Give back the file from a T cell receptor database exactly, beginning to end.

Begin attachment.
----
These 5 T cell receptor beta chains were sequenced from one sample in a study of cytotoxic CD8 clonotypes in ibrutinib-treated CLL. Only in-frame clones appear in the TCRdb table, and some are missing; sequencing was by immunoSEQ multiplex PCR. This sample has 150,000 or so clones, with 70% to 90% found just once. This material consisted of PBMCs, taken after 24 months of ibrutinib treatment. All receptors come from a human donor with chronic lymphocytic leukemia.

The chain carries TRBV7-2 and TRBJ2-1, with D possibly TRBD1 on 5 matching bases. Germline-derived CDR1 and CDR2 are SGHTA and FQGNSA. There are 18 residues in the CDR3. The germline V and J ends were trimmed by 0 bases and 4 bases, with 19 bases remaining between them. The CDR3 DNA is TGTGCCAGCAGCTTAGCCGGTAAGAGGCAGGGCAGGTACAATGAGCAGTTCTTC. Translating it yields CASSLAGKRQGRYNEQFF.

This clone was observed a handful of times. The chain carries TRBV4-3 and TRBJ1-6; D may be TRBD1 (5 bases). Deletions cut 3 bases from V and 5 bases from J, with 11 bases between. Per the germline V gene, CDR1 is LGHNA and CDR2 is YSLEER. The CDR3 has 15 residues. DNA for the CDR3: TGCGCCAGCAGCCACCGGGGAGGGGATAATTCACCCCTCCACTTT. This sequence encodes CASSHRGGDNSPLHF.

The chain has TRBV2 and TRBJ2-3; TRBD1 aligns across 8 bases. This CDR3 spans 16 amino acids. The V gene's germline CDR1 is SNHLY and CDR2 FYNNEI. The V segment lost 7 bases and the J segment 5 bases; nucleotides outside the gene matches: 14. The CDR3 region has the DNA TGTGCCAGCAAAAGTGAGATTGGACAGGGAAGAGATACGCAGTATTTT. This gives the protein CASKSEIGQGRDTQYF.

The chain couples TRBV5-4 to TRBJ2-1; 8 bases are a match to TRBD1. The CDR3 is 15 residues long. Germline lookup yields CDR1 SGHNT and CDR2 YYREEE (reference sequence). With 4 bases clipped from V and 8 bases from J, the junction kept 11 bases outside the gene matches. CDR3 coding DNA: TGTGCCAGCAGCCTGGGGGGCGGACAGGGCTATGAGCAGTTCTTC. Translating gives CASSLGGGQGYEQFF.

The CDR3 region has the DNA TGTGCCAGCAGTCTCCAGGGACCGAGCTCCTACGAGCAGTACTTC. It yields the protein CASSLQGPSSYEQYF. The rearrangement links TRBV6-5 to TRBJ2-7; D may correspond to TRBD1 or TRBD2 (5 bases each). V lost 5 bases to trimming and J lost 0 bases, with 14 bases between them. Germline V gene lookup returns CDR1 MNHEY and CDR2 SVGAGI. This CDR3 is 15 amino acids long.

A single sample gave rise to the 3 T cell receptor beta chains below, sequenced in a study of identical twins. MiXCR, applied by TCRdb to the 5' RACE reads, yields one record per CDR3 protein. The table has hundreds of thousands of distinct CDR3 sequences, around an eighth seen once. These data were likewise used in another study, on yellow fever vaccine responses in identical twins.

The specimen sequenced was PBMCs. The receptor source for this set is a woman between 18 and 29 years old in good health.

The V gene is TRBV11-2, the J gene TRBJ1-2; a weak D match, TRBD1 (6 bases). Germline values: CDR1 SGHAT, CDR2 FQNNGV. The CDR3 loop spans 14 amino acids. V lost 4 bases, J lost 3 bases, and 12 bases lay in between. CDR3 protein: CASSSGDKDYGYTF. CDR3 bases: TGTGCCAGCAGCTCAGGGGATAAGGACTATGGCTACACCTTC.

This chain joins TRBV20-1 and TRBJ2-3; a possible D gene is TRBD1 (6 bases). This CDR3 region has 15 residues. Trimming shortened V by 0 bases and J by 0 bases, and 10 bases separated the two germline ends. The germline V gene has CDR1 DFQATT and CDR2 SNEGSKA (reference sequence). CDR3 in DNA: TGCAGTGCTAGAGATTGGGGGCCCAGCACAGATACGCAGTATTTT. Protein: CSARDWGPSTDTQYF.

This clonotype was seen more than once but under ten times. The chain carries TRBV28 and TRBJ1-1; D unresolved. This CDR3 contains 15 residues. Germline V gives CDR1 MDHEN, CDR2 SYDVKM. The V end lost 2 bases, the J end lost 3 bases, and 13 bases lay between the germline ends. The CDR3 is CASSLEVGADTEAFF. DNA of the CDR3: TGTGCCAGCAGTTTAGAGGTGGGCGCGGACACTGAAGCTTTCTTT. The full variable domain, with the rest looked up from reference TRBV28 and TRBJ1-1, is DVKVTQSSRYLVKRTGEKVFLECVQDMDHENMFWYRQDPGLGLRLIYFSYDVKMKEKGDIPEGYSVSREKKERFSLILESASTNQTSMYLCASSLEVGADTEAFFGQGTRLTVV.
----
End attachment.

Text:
These 5 T cell receptor beta chains were sequenced from one sample in a study of cytotoxic CD8 clonotypes in ibrutinib-treated CLL. Only in-frame clones appear in the TCRdb table, and some are missing; sequencing was by immunoSEQ multiplex PCR. This sample has 150,000 or so clones, with 70% to 90% found just once. This material consisted of PBMCs, taken after 24 months of ibrutinib treatment. All receptors come from a human donor with chronic lymphocytic leukemia.

The chain carries TRBV7-2 and TRBJ2-1, with D possibly TRBD1 on 5 matching bases. Germline-derived CDR1 and CDR2 are SGHTA and FQGNSA. There are 18 residues in the CDR3. The germline V and J ends were trimmed by 0 bases and 4 bases, with 19 bases remaining between them. The CDR3 DNA is TGTGCCAGCAGCTTAGCCGGTAAGAGGCAGGGCAGGTACAATGAGCAGTTCTTC. Translating it yields CASSLAGKRQGRYNEQFF.

This clone was observed a handful of times. The chain carries TRBV4-3 and TRBJ1-6; D may be TRBD1 (5 bases). Deletions cut 3 bases from V and 5 bases from J, with 11 bases between. Per the germline V gene, CDR1 is LGHNA and CDR2 is YSLEER. The CDR3 has 15 residues. DNA for the CDR3: TGCGCCAGCAGCCACCGGGGAGGGGATAATTCACCCCTCCACTTT. This sequence encodes CASSHRGGDNSPLHF.

The chain has TRBV2 and TRBJ2-3; TRBD1 aligns across 8 bases. This CDR3 spans 16 amino acids. The V gene's germline CDR1 is SNHLY and CDR2 FYNNEI. The V segment lost 7 bases and the J segment 5 bases; nucleotides outside the gene matches: 14. The CDR3 region has the DNA TGTGCCAGCAAAAGTGAGATTGGACAGGGAAGAGATACGCAGTATTTT. This gives the protein CASKSEIGQGRDTQYF.

The chain couples TRBV5-4 to TRBJ2-1; 8 bases are a match to TRBD1. The CDR3 is 15 residues long. Germline lookup yields CDR1 SGHNT and CDR2 YYREEE (reference sequence). With 4 bases clipped from V and 8 bases from J, the junction kept 11 bases outside the gene matches. CDR3 coding DNA: TGTGCCAGCAGCCTGGGGGGCGGACAGGGCTATGAGCAGTTCTTC. Translating gives CASSLGGGQGYEQFF.

The CDR3 region has the DNA TGTGCCAGCAGTCTCCAGGGACCGAGCTCCTACGAGCAGTACTTC. It yields the protein CASSLQGPSSYEQYF. The rearrangement links TRBV6-5 to TRBJ2-7; D may correspond to TRBD1 or TRBD2 (5 bases each). V lost 5 bases to trimming and J lost 0 bases, with 14 bases between them. Germline V gene lookup returns CDR1 MNHEY and CDR2 SVGAGI. This CDR3 is 15 amino acids long.

A single sample gave rise to the 3 T cell receptor beta chains below, sequenced in a study of identical twins. MiXCR, applied by TCRdb to the 5' RACE reads, yields one record per CDR3 protein. The table has hundreds of thousands of distinct CDR3 sequences, around an eighth seen once. These data were likewise used in another study, on yellow fever vaccine responses in identical twins.

The specimen sequenced was PBMCs. The receptor source for this set is a woman between 18 and 29 years old in good health.

The V gene is TRBV11-2, the J gene TRBJ1-2; a weak D match, TRBD1 (6 bases). Germline values: CDR1 SGHAT, CDR2 FQNNGV. The CDR3 loop spans 14 amino acids. V lost 4 bases, J lost 3 bases, and 12 bases lay in between. CDR3 protein: CASSSGDKDYGYTF. CDR3 bases: TGTGCCAGCAGCTCAGGGGATAAGGACTATGGCTACACCTTC.

This chain joins TRBV20-1 and TRBJ2-3; a possible D gene is TRBD1 (6 bases). This CDR3 region has 15 residues. Trimming shortened V by 0 bases and J by 0 bases, and 10 bases separated the two germline ends. The germline V gene has CDR1 DFQATT and CDR2 SNEGSKA (reference sequence). CDR3 in DNA: TGCAGTGCTAGAGATTGGGGGCCCAGCACAGATACGCAGTATTTT. Protein: CSARDWGPSTDTQYF.

This clonotype was seen more than once but under ten times. The chain carries TRBV28 and TRBJ1-1; D unresolved. This CDR3 contains 15 residues. Germline V gives CDR1 MDHEN, CDR2 SYDVKM. The V end lost 2 bases, the J end lost 3 bases, and 13 bases lay between the germline ends. The CDR3 is CASSLEVGADTEAFF. DNA of the CDR3: TGTGCCAGCAGTTTAGAGGTGGGCGCGGACACTGAAGCTTTCTTT. The full variable domain, with the rest looked up from reference TRBV28 and TRBJ1-1, is DVKVTQSSRYLVKRTGEKVFLECVQDMDHENMFWYRQDPGLGLRLIYFSYDVKMKEKGDIPEGYSVSREKKERFSLILESASTNQTSMYLCASSLEVGADTEAFFGQGTRLTVV.